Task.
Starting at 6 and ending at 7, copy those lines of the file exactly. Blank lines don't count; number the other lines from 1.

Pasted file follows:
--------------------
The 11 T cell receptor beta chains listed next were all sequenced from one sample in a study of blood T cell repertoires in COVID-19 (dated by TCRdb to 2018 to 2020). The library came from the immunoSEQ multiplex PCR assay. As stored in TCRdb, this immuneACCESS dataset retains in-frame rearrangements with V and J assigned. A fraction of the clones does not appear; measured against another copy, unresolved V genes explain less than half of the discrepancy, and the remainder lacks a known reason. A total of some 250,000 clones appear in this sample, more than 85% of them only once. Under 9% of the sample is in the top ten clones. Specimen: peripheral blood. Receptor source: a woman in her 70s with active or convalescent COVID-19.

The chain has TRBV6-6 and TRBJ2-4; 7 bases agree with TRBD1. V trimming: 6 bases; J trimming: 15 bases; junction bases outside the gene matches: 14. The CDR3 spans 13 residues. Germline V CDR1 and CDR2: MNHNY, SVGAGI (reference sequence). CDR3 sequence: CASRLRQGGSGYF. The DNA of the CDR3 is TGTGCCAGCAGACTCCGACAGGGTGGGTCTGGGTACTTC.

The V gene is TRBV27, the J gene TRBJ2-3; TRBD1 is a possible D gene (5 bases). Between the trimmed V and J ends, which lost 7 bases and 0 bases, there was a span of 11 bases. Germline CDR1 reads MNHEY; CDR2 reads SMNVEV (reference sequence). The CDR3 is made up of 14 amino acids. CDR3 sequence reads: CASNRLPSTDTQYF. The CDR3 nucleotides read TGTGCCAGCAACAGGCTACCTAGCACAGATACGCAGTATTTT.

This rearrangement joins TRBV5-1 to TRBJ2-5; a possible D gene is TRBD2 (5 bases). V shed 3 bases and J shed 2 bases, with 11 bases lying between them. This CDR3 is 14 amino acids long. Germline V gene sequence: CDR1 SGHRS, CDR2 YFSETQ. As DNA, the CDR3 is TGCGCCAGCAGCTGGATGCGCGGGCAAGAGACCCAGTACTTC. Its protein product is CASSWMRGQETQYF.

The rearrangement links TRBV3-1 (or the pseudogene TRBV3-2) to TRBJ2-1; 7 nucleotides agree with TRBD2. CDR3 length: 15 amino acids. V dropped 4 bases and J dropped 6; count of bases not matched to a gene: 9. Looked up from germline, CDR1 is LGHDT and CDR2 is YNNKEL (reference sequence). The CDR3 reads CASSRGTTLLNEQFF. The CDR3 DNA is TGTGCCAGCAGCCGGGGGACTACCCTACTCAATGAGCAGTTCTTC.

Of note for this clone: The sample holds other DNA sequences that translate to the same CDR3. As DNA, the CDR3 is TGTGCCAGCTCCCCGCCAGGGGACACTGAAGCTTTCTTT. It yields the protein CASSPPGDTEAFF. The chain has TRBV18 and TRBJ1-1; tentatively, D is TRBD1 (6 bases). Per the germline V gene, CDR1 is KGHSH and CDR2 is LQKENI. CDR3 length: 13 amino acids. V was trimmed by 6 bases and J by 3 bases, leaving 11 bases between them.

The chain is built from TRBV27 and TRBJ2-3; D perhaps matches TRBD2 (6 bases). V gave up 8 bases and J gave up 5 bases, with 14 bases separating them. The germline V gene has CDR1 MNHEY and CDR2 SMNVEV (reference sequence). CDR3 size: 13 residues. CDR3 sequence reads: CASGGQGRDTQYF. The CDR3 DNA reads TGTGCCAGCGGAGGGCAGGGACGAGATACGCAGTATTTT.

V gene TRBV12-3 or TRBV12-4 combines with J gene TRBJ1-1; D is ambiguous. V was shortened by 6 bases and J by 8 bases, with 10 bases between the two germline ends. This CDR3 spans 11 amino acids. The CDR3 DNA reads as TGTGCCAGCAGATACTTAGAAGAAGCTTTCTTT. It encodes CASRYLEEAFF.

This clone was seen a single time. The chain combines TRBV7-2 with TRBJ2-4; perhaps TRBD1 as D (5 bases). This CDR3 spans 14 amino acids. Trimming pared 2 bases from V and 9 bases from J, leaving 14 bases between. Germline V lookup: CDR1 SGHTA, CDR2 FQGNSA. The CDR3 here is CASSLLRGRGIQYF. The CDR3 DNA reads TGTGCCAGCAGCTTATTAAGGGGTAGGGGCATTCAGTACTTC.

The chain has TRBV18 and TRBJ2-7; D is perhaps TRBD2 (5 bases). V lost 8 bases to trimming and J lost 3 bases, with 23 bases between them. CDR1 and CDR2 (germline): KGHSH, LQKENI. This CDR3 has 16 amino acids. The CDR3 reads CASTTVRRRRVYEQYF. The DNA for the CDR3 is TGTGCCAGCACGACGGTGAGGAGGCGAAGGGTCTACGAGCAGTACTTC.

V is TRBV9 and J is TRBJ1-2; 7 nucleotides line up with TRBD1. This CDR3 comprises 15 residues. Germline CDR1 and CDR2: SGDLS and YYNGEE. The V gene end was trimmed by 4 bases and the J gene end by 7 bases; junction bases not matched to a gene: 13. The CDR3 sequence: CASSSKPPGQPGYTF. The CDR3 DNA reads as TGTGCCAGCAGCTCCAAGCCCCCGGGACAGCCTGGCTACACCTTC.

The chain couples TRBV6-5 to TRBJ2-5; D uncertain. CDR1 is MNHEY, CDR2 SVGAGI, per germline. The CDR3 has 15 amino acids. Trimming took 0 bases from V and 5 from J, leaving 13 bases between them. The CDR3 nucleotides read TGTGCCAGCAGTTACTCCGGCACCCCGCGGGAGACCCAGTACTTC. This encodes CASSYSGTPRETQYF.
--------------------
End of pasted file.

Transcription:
Of note for this clone: The sample holds other DNA sequences that translate to the same CDR3. As DNA, the CDR3 is TGTGCCAGCTCCCCGCCAGGGGACACTGAAGCTTTCTTT. It yields the protein CASSPPGDTEAFF. The chain has TRBV18 and TRBJ1-1; tentatively, D is TRBD1 (6 bases). Per the germline V gene, CDR1 is KGHSH and CDR2 is LQKENI. CDR3 length: 13 amino acids. V was trimmed by 6 bases and J by 3 bases, leaving 11 bases between them.

The chain is built from TRBV27 and TRBJ2-3; D perhaps matches TRBD2 (6 bases). V gave up 8 bases and J gave up 5 bases, with 14 bases separating them. The germline V gene has CDR1 MNHEY and CDR2 SMNVEV (reference sequence). CDR3 size: 13 residues. CDR3 sequence reads: CASGGQGRDTQYF. The CDR3 DNA reads TGTGCCAGCGGAGGGCAGGGACGAGATACGCAGTATTTT.